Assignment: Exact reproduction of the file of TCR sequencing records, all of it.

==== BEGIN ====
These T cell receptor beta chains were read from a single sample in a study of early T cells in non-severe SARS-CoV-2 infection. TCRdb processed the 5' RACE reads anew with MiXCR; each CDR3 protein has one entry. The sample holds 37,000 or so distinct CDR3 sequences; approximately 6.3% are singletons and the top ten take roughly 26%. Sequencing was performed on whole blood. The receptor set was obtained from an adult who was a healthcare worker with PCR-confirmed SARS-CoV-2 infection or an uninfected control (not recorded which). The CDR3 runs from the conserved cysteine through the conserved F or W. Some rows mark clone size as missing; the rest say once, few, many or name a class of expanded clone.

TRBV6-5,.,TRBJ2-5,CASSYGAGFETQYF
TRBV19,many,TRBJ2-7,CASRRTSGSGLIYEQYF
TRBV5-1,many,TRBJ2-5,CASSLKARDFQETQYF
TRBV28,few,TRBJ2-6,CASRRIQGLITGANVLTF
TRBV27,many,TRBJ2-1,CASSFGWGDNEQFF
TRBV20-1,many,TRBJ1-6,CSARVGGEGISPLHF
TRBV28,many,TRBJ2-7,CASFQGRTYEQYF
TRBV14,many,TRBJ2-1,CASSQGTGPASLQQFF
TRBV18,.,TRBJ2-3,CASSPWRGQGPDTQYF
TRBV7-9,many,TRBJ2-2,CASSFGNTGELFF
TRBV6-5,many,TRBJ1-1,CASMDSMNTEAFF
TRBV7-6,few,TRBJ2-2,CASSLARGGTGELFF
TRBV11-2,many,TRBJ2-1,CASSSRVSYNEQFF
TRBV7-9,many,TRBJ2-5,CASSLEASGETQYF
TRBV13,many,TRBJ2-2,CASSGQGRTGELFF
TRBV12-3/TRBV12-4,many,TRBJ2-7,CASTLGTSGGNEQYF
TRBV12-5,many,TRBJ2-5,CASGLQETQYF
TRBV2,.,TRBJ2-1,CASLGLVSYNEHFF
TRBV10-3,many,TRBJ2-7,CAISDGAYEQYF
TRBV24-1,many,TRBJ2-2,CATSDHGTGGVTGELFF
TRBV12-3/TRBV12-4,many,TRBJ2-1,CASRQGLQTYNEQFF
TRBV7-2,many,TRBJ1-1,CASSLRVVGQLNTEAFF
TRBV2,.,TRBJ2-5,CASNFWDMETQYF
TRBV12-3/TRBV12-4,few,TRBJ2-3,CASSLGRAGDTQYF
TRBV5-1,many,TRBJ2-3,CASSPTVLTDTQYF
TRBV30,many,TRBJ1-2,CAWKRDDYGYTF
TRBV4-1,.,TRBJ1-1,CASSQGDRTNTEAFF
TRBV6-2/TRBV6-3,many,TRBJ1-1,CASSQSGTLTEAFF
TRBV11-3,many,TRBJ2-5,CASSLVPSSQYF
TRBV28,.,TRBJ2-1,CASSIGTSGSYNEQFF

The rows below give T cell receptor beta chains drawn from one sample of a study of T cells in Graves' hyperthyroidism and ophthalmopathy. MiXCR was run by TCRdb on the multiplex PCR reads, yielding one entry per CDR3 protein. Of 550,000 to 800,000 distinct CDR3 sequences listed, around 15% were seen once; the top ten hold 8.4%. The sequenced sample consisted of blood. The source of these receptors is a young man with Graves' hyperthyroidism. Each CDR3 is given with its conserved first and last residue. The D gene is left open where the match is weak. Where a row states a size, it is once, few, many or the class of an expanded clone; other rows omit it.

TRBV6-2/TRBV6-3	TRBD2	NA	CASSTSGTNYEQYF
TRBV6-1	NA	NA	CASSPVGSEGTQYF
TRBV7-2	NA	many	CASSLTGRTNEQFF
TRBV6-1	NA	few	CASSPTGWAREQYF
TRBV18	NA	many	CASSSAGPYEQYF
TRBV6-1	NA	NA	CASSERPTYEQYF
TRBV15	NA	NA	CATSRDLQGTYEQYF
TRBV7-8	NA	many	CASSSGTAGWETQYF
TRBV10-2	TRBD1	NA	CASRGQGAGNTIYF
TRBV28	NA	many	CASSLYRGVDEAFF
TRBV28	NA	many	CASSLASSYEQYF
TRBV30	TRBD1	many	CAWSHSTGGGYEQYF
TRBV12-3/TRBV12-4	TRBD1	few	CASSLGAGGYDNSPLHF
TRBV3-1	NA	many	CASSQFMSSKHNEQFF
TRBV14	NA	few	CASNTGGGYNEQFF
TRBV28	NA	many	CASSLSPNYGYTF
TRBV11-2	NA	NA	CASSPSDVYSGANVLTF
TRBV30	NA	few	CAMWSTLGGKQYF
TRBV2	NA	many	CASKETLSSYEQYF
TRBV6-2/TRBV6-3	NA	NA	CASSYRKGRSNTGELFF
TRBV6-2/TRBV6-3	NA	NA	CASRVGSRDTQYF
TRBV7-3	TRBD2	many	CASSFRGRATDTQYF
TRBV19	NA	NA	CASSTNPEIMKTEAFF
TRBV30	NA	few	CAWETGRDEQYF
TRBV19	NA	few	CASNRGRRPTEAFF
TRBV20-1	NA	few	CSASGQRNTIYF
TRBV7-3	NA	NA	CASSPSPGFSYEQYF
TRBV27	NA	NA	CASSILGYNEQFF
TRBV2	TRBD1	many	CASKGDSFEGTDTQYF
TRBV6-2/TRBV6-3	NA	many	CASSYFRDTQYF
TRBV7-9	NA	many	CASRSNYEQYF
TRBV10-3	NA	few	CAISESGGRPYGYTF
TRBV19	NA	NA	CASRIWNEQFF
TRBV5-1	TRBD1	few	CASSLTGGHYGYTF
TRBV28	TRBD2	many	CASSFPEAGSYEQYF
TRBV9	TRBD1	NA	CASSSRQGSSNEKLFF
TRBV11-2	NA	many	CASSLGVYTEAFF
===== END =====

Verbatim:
These T cell receptor beta chains were read from a single sample in a study of early T cells in non-severe SARS-CoV-2 infection. TCRdb processed the 5' RACE reads anew with MiXCR; each CDR3 protein has one entry. The sample holds 37,000 or so distinct CDR3 sequences; approximately 6.3% are singletons and the top ten take roughly 26%. Sequencing was performed on whole blood. The receptor set was obtained from an adult who was a healthcare worker with PCR-confirmed SARS-CoV-2 infection or an uninfected control (not recorded which). The CDR3 runs from the conserved cysteine through the conserved F or W. Some rows mark clone size as missing; the rest say once, few, many or name a class of expanded clone.

TRBV6-5,.,TRBJ2-5,CASSYGAGFETQYF
TRBV19,many,TRBJ2-7,CASRRTSGSGLIYEQYF
TRBV5-1,many,TRBJ2-5,CASSLKARDFQETQYF
TRBV28,few,TRBJ2-6,CASRRIQGLITGANVLTF
TRBV27,many,TRBJ2-1,CASSFGWGDNEQFF
TRBV20-1,many,TRBJ1-6,CSARVGGEGISPLHF
TRBV28,many,TRBJ2-7,CASFQGRTYEQYF
TRBV14,many,TRBJ2-1,CASSQGTGPASLQQFF
TRBV18,.,TRBJ2-3,CASSPWRGQGPDTQYF
TRBV7-9,many,TRBJ2-2,CASSFGNTGELFF
TRBV6-5,many,TRBJ1-1,CASMDSMNTEAFF
TRBV7-6,few,TRBJ2-2,CASSLARGGTGELFF
TRBV11-2,many,TRBJ2-1,CASSSRVSYNEQFF
TRBV7-9,many,TRBJ2-5,CASSLEASGETQYF
TRBV13,many,TRBJ2-2,CASSGQGRTGELFF
TRBV12-3/TRBV12-4,many,TRBJ2-7,CASTLGTSGGNEQYF
TRBV12-5,many,TRBJ2-5,CASGLQETQYF
TRBV2,.,TRBJ2-1,CASLGLVSYNEHFF
TRBV10-3,many,TRBJ2-7,CAISDGAYEQYF
TRBV24-1,many,TRBJ2-2,CATSDHGTGGVTGELFF
TRBV12-3/TRBV12-4,many,TRBJ2-1,CASRQGLQTYNEQFF
TRBV7-2,many,TRBJ1-1,CASSLRVVGQLNTEAFF
TRBV2,.,TRBJ2-5,CASNFWDMETQYF
TRBV12-3/TRBV12-4,few,TRBJ2-3,CASSLGRAGDTQYF
TRBV5-1,many,TRBJ2-3,CASSPTVLTDTQYF
TRBV30,many,TRBJ1-2,CAWKRDDYGYTF
TRBV4-1,.,TRBJ1-1,CASSQGDRTNTEAFF
TRBV6-2/TRBV6-3,many,TRBJ1-1,CASSQSGTLTEAFF
TRBV11-3,many,TRBJ2-5,CASSLVPSSQYF
TRBV28,.,TRBJ2-1,CASSIGTSGSYNEQFF

The rows below give T cell receptor beta chains drawn from one sample of a study of T cells in Graves' hyperthyroidism and ophthalmopathy. MiXCR was run by TCRdb on the multiplex PCR reads, yielding one entry per CDR3 protein. Of 550,000 to 800,000 distinct CDR3 sequences listed, around 15% were seen once; the top ten hold 8.4%. The sequenced sample consisted of blood. The source of these receptors is a young man with Graves' hyperthyroidism. Each CDR3 is given with its conserved first and last residue. The D gene is left open where the match is weak. Where a row states a size, it is once, few, many or the class of an expanded clone; other rows omit it.

TRBV6-2/TRBV6-3	TRBD2	NA	CASSTSGTNYEQYF
TRBV6-1	NA	NA	CASSPVGSEGTQYF
TRBV7-2	NA	many	CASSLTGRTNEQFF
TRBV6-1	NA	few	CASSPTGWAREQYF
TRBV18	NA	many	CASSSAGPYEQYF
TRBV6-1	NA	NA	CASSERPTYEQYF
TRBV15	NA	NA	CATSRDLQGTYEQYF
TRBV7-8	NA	many	CASSSGTAGWETQYF
TRBV10-2	TRBD1	NA	CASRGQGAGNTIYF
TRBV28	NA	many	CASSLYRGVDEAFF
TRBV28	NA	many	CASSLASSYEQYF
TRBV30	TRBD1	many	CAWSHSTGGGYEQYF
TRBV12-3/TRBV12-4	TRBD1	few	CASSLGAGGYDNSPLHF
TRBV3-1	NA	many	CASSQFMSSKHNEQFF
TRBV14	NA	few	CASNTGGGYNEQFF
TRBV28	NA	many	CASSLSPNYGYTF
TRBV11-2	NA	NA	CASSPSDVYSGANVLTF
TRBV30	NA	few	CAMWSTLGGKQYF
TRBV2	NA	many	CASKETLSSYEQYF
TRBV6-2/TRBV6-3	NA	NA	CASSYRKGRSNTGELFF
TRBV6-2/TRBV6-3	NA	NA	CASRVGSRDTQYF
TRBV7-3	TRBD2	many	CASSFRGRATDTQYF
TRBV19	NA	NA	CASSTNPEIMKTEAFF
TRBV30	NA	few	CAWETGRDEQYF
TRBV19	NA	few	CASNRGRRPTEAFF
TRBV20-1	NA	few	CSASGQRNTIYF
TRBV7-3	NA	NA	CASSPSPGFSYEQYF
TRBV27	NA	NA	CASSILGYNEQFF
TRBV2	TRBD1	many	CASKGDSFEGTDTQYF
TRBV6-2/TRBV6-3	NA	many	CASSYFRDTQYF
TRBV7-9	NA	many	CASRSNYEQYF
TRBV10-3	NA	few	CAISESGGRPYGYTF
TRBV19	NA	NA	CASRIWNEQFF
TRBV5-1	TRBD1	few	CASSLTGGHYGYTF
TRBV28	TRBD2	many	CASSFPEAGSYEQYF
TRBV9	TRBD1	NA	CASSSRQGSSNEKLFF
TRBV11-2	NA	many	CASSLGVYTEAFF